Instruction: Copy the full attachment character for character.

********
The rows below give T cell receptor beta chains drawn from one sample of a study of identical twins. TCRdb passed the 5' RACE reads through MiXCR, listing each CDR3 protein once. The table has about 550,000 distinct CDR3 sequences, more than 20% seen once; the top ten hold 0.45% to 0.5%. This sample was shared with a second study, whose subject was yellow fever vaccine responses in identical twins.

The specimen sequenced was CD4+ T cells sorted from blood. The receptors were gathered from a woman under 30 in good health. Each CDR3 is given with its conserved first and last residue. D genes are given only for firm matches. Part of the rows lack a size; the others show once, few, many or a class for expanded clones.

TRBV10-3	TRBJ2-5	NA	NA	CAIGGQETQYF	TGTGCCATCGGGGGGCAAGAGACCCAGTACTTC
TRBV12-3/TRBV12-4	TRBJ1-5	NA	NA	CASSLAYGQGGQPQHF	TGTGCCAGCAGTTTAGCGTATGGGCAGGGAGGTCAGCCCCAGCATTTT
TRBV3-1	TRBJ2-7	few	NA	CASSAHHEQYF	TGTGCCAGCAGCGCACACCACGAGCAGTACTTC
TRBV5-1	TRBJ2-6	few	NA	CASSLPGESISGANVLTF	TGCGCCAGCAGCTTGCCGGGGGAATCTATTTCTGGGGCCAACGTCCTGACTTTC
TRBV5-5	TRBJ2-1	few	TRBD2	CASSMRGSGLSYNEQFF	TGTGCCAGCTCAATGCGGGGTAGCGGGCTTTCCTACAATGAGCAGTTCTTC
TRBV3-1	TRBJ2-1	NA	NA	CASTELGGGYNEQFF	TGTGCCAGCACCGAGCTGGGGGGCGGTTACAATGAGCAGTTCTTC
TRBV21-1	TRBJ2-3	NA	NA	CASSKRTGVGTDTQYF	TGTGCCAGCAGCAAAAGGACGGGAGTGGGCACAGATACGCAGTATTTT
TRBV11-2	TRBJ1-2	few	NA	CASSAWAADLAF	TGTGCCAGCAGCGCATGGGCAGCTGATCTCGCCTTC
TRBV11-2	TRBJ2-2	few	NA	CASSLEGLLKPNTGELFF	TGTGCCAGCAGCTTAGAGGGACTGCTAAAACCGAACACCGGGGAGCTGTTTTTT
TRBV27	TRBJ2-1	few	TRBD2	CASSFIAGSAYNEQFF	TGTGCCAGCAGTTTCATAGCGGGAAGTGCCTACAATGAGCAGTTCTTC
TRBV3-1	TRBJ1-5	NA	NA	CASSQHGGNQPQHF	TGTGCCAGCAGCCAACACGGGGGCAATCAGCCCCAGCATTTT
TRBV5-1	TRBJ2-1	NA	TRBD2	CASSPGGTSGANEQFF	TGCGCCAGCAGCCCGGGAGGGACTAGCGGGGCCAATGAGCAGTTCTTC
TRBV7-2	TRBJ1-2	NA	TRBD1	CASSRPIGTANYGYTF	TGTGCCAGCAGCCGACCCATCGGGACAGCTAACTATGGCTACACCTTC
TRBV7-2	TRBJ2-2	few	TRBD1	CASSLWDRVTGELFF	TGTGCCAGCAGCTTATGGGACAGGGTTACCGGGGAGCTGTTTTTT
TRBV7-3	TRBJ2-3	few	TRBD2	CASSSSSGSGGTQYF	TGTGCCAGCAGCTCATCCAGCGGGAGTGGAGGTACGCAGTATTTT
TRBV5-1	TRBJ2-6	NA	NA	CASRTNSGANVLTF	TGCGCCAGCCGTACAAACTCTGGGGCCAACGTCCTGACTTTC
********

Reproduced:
The rows below give T cell receptor beta chains drawn from one sample of a study of identical twins. TCRdb passed the 5' RACE reads through MiXCR, listing each CDR3 protein once. The table has about 550,000 distinct CDR3 sequences, more than 20% seen once; the top ten hold 0.45% to 0.5%. This sample was shared with a second study, whose subject was yellow fever vaccine responses in identical twins.

The specimen sequenced was CD4+ T cells sorted from blood. The receptors were gathered from a woman under 30 in good health. Each CDR3 is given with its conserved first and last residue. D genes are given only for firm matches. Part of the rows lack a size; the others show once, few, many or a class for expanded clones.

TRBV10-3	TRBJ2-5	NA	NA	CAIGGQETQYF	TGTGCCATCGGGGGGCAAGAGACCCAGTACTTC
TRBV12-3/TRBV12-4	TRBJ1-5	NA	NA	CASSLAYGQGGQPQHF	TGTGCCAGCAGTTTAGCGTATGGGCAGGGAGGTCAGCCCCAGCATTTT
TRBV3-1	TRBJ2-7	few	NA	CASSAHHEQYF	TGTGCCAGCAGCGCACACCACGAGCAGTACTTC
TRBV5-1	TRBJ2-6	few	NA	CASSLPGESISGANVLTF	TGCGCCAGCAGCTTGCCGGGGGAATCTATTTCTGGGGCCAACGTCCTGACTTTC
TRBV5-5	TRBJ2-1	few	TRBD2	CASSMRGSGLSYNEQFF	TGTGCCAGCTCAATGCGGGGTAGCGGGCTTTCCTACAATGAGCAGTTCTTC
TRBV3-1	TRBJ2-1	NA	NA	CASTELGGGYNEQFF	TGTGCCAGCACCGAGCTGGGGGGCGGTTACAATGAGCAGTTCTTC
TRBV21-1	TRBJ2-3	NA	NA	CASSKRTGVGTDTQYF	TGTGCCAGCAGCAAAAGGACGGGAGTGGGCACAGATACGCAGTATTTT
TRBV11-2	TRBJ1-2	few	NA	CASSAWAADLAF	TGTGCCAGCAGCGCATGGGCAGCTGATCTCGCCTTC
TRBV11-2	TRBJ2-2	few	NA	CASSLEGLLKPNTGELFF	TGTGCCAGCAGCTTAGAGGGACTGCTAAAACCGAACACCGGGGAGCTGTTTTTT
TRBV27	TRBJ2-1	few	TRBD2	CASSFIAGSAYNEQFF	TGTGCCAGCAGTTTCATAGCGGGAAGTGCCTACAATGAGCAGTTCTTC
TRBV3-1	TRBJ1-5	NA	NA	CASSQHGGNQPQHF	TGTGCCAGCAGCCAACACGGGGGCAATCAGCCCCAGCATTTT
TRBV5-1	TRBJ2-1	NA	TRBD2	CASSPGGTSGANEQFF	TGCGCCAGCAGCCCGGGAGGGACTAGCGGGGCCAATGAGCAGTTCTTC
TRBV7-2	TRBJ1-2	NA	TRBD1	CASSRPIGTANYGYTF	TGTGCCAGCAGCCGACCCATCGGGACAGCTAACTATGGCTACACCTTC
TRBV7-2	TRBJ2-2	few	TRBD1	CASSLWDRVTGELFF	TGTGCCAGCAGCTTATGGGACAGGGTTACCGGGGAGCTGTTTTTT
TRBV7-3	TRBJ2-3	few	TRBD2	CASSSSSGSGGTQYF	TGTGCCAGCAGCTCATCCAGCGGGAGTGGAGGTACGCAGTATTTT
TRBV5-1	TRBJ2-6	NA	NA	CASRTNSGANVLTF	TGCGCCAGCCGTACAAACTCTGGGGCCAACGTCCTGACTTTC